Sunset and Tent in Autumn in Aurlandsfjord, Norway.
Sunset and Tent in Autumn in Aurlandsfjord, Norway. (Photo: Thomas Mørkeberg)
Indefinitely Wild

Eight Free Ways to Upgrade Your Next Camping Trip

Forget expensive new gear. Here’s how to have more fun—for zero dollars.

Sunset and Tent in Autumn in Aurlandsfjord, Norway.
Thomas Mørkeberg(Photo)

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I get it. Between $10,000 mountain bikes  and $59 merino T-shirts, outdoor activities can get real expensive, real fast. But buying things isn’t necessarily the best way to have more fun outdoors.

Here are eight solid upgrades you can make for free, all guaranteed to boost how much fun you’ll have on your next camping trip.

Make Better Maps

Traditional printed trail maps are often years out of date, and are created for the general user, not those with specific needs. You can do better, for free, with just a few minutes of work.

First, visit, find the area you’re traveling to, then click through the available maps to find the one that suits you best. Next, add information layers, like satellite imaging, snow depth, or wind speeds. Finally, don’t forget to mark your destination, trail, and points of interest.

Once you’re done, export the custom map as a geospatial PDF, and send that to your phone. Download the Avenza Maps application (free, iOS, and Android), and use it to open that PDF. It’ll show you your location with a little blue dot, any time you need it. While you’re out in the field, keep your phone in airplane mode, with GPS location enabled, so your battery lasts longer.

Unlike Google Maps, this approach works even when your phone’s offline, and gives you a vast amount of additional information, like topo lines and all the above-mentioned custom data points.

This sounds more complicated than it is. You’ll be shocked by how empowering deep map information can be. Explore new areas, find new campsites and secret trails. Beg GPS coordinates for a secret waterfall from a friend, then navigate through a strange jungle to find it. Find your own secret spots, save their location, then find them the next time you visit, too. And, so long as your phone has battery left, you need never get lost. Which brings us to our last piece of mapping advice: print out a paper version of your map and stick it in one of your pockets.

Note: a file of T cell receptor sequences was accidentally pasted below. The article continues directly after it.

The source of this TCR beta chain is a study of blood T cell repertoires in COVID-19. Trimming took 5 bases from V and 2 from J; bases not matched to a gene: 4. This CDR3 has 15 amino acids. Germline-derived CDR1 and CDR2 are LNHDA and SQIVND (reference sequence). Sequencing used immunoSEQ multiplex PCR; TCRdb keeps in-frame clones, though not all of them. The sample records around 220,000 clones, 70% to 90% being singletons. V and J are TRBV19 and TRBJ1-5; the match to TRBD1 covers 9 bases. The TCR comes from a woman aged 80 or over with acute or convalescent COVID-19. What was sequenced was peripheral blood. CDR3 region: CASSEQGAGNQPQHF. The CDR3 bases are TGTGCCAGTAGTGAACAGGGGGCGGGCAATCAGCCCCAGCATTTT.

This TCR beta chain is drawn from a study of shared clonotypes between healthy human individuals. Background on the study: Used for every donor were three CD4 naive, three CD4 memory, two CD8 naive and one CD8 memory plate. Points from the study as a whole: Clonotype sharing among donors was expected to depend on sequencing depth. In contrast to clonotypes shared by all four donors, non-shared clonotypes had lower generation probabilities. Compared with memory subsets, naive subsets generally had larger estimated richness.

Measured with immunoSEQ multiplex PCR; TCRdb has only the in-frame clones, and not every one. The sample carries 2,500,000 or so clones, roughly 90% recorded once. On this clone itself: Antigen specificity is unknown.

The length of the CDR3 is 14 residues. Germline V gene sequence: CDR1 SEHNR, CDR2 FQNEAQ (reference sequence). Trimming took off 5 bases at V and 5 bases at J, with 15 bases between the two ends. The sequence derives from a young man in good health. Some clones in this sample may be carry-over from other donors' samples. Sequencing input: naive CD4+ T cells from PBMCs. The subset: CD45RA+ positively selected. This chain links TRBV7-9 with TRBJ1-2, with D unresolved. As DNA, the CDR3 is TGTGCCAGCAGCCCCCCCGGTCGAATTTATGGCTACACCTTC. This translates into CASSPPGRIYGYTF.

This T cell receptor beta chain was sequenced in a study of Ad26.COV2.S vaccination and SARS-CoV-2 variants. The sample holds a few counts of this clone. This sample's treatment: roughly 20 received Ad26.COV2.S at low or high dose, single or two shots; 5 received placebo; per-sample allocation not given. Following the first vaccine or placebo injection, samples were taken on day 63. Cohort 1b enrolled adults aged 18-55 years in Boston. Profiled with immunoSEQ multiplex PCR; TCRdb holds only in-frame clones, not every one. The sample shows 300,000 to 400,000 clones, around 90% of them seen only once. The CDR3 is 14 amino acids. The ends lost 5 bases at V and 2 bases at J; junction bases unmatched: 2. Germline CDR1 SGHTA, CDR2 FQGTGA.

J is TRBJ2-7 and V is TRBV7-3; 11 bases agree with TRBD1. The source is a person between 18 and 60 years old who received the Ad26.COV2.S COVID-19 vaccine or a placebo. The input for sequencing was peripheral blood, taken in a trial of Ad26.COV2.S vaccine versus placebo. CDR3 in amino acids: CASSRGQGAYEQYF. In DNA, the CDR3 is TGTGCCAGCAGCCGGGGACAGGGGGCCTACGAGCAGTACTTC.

Wash Your Down

Want to stay warmer in the winter without buying a new sleeping bag or jacket? Over years of use, your body oils and dirt accumulate on the down clusters inside your gear, limiting its ability to fully loft—and thus keep you warm. Restore the full loft of old down gear simply by washing it.

To do so, you’ll need a front-loading washing machine, a gentle detergent (NikWax Down Wash Direct works best), a dryer, and a tennis ball. Set the washing machine to its gentlest, coldest cycle, run your bag through it, then do the same with your dryer. Throw the tennis ball in the dryer with your sleeping bag or jacket to help knock the down clusters loose from clumps. It’ll probably take two dryer cycles, but your old down gear will feel like new again right after.

Take Less Stuff

Keep things simple, proven, and multi-use. Take things you need, not things you might want.

Less stuff will create more room in your car. It’ll make your truck safer and easier to drive off-road. It’ll help you walk farther, faster. It’ll make your campsite look like less of a garbage dump.

Looking for some easy things to drop? Take one flashlight and have it double as your lantern. Carry a lighter sleeping bag and wear your puffy inside it at night. Sit on the ground, not a chair. Drink whiskey, not beer. Lay out everything you plan to take ahead of time, then go through and ruthlessly ditch anything that might be excess.